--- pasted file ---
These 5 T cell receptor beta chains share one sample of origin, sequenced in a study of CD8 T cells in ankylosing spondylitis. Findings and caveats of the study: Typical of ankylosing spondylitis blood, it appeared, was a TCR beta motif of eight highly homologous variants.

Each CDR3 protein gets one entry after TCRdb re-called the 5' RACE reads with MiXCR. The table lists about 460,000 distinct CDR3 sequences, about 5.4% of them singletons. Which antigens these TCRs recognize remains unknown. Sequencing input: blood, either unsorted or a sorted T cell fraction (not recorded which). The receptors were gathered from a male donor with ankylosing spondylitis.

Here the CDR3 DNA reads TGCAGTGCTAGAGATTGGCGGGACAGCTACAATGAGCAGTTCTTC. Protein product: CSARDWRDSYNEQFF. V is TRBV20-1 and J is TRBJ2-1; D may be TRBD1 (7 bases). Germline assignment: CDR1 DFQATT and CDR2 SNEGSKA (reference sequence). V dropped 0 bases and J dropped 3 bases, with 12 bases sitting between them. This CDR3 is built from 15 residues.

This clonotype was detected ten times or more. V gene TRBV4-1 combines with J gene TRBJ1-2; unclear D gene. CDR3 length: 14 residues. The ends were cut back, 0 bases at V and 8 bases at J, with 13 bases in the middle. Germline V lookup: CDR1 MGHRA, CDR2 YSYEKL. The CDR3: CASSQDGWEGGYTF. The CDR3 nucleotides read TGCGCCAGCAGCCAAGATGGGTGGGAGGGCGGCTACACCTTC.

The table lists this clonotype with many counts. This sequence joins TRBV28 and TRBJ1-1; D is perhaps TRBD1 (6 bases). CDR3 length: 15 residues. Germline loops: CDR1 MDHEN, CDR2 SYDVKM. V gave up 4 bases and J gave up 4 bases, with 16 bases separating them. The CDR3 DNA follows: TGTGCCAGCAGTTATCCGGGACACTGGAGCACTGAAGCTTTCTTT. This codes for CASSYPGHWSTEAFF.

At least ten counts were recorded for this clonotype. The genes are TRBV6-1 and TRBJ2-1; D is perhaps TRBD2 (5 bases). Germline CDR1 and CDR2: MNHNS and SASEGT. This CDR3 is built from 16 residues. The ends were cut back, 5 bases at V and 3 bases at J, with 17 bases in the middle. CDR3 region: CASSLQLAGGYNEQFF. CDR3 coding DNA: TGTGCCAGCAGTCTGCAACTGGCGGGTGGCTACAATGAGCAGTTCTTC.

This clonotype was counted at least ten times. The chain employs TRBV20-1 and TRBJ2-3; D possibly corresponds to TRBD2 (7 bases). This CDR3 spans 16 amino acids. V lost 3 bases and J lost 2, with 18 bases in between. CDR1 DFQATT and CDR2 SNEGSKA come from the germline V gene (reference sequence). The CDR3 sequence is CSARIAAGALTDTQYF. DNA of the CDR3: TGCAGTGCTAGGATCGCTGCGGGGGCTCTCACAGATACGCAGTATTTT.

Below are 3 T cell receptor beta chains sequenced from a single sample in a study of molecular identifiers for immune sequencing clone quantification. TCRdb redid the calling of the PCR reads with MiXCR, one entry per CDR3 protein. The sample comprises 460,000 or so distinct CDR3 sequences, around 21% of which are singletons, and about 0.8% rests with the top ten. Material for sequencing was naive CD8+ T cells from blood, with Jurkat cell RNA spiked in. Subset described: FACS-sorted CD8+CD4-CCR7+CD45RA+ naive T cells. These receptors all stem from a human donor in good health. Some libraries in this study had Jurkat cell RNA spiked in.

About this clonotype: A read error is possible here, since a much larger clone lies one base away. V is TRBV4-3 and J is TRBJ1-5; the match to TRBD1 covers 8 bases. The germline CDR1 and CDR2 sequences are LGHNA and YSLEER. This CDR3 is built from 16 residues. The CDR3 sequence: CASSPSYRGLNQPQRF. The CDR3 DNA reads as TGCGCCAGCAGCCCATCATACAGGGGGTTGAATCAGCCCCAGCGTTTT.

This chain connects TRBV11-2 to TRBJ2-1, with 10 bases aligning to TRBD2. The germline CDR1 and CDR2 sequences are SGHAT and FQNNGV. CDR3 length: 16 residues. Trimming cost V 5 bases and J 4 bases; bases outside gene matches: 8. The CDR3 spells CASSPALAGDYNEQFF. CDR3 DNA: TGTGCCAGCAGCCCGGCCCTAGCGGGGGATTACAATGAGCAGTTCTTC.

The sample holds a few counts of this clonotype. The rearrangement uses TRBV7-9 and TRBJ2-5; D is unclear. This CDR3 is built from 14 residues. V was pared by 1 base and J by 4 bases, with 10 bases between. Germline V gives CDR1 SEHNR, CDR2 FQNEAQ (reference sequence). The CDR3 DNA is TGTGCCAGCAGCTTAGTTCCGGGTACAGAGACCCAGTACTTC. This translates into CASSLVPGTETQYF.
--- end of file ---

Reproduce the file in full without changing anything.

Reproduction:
These 5 T cell receptor beta chains share one sample of origin, sequenced in a study of CD8 T cells in ankylosing spondylitis. Findings and caveats of the study: Typical of ankylosing spondylitis blood, it appeared, was a TCR beta motif of eight highly homologous variants.

Each CDR3 protein gets one entry after TCRdb re-called the 5' RACE reads with MiXCR. The table lists about 460,000 distinct CDR3 sequences, about 5.4% of them singletons. Which antigens these TCRs recognize remains unknown. Sequencing input: blood, either unsorted or a sorted T cell fraction (not recorded which). The receptors were gathered from a male donor with ankylosing spondylitis.

Here the CDR3 DNA reads TGCAGTGCTAGAGATTGGCGGGACAGCTACAATGAGCAGTTCTTC. Protein product: CSARDWRDSYNEQFF. V is TRBV20-1 and J is TRBJ2-1; D may be TRBD1 (7 bases). Germline assignment: CDR1 DFQATT and CDR2 SNEGSKA (reference sequence). V dropped 0 bases and J dropped 3 bases, with 12 bases sitting between them. This CDR3 is built from 15 residues.

This clonotype was detected ten times or more. V gene TRBV4-1 combines with J gene TRBJ1-2; unclear D gene. CDR3 length: 14 residues. The ends were cut back, 0 bases at V and 8 bases at J, with 13 bases in the middle. Germline V lookup: CDR1 MGHRA, CDR2 YSYEKL. The CDR3: CASSQDGWEGGYTF. The CDR3 nucleotides read TGCGCCAGCAGCCAAGATGGGTGGGAGGGCGGCTACACCTTC.

The table lists this clonotype with many counts. This sequence joins TRBV28 and TRBJ1-1; D is perhaps TRBD1 (6 bases). CDR3 length: 15 residues. Germline loops: CDR1 MDHEN, CDR2 SYDVKM. V gave up 4 bases and J gave up 4 bases, with 16 bases separating them. The CDR3 DNA follows: TGTGCCAGCAGTTATCCGGGACACTGGAGCACTGAAGCTTTCTTT. This codes for CASSYPGHWSTEAFF.

At least ten counts were recorded for this clonotype. The genes are TRBV6-1 and TRBJ2-1; D is perhaps TRBD2 (5 bases). Germline CDR1 and CDR2: MNHNS and SASEGT. This CDR3 is built from 16 residues. The ends were cut back, 5 bases at V and 3 bases at J, with 17 bases in the middle. CDR3 region: CASSLQLAGGYNEQFF. CDR3 coding DNA: TGTGCCAGCAGTCTGCAACTGGCGGGTGGCTACAATGAGCAGTTCTTC.

This clonotype was counted at least ten times. The chain employs TRBV20-1 and TRBJ2-3; D possibly corresponds to TRBD2 (7 bases). This CDR3 spans 16 amino acids. V lost 3 bases and J lost 2, with 18 bases in between. CDR1 DFQATT and CDR2 SNEGSKA come from the germline V gene (reference sequence). The CDR3 sequence is CSARIAAGALTDTQYF. DNA of the CDR3: TGCAGTGCTAGGATCGCTGCGGGGGCTCTCACAGATACGCAGTATTTT.

Below are 3 T cell receptor beta chains sequenced from a single sample in a study of molecular identifiers for immune sequencing clone quantification. TCRdb redid the calling of the PCR reads with MiXCR, one entry per CDR3 protein. The sample comprises 460,000 or so distinct CDR3 sequences, around 21% of which are singletons, and about 0.8% rests with the top ten. Material for sequencing was naive CD8+ T cells from blood, with Jurkat cell RNA spiked in. Subset described: FACS-sorted CD8+CD4-CCR7+CD45RA+ naive T cells. These receptors all stem from a human donor in good health. Some libraries in this study had Jurkat cell RNA spiked in.

About this clonotype: A read error is possible here, since a much larger clone lies one base away. V is TRBV4-3 and J is TRBJ1-5; the match to TRBD1 covers 8 bases. The germline CDR1 and CDR2 sequences are LGHNA and YSLEER. This CDR3 is built from 16 residues. The CDR3 sequence: CASSPSYRGLNQPQRF. The CDR3 DNA reads as TGCGCCAGCAGCCCATCATACAGGGGGTTGAATCAGCCCCAGCGTTTT.

This chain connects TRBV11-2 to TRBJ2-1, with 10 bases aligning to TRBD2. The germline CDR1 and CDR2 sequences are SGHAT and FQNNGV. CDR3 length: 16 residues. Trimming cost V 5 bases and J 4 bases; bases outside gene matches: 8. The CDR3 spells CASSPALAGDYNEQFF. CDR3 DNA: TGTGCCAGCAGCCCGGCCCTAGCGGGGGATTACAATGAGCAGTTCTTC.

The sample holds a few counts of this clonotype. The rearrangement uses TRBV7-9 and TRBJ2-5; D is unclear. This CDR3 is built from 14 residues. V was pared by 1 base and J by 4 bases, with 10 bases between. Germline V gives CDR1 SEHNR, CDR2 FQNEAQ (reference sequence). The CDR3 DNA is TGTGCCAGCAGCTTAGTTCCGGGTACAGAGACCCAGTACTTC. This translates into CASSLVPGTETQYF.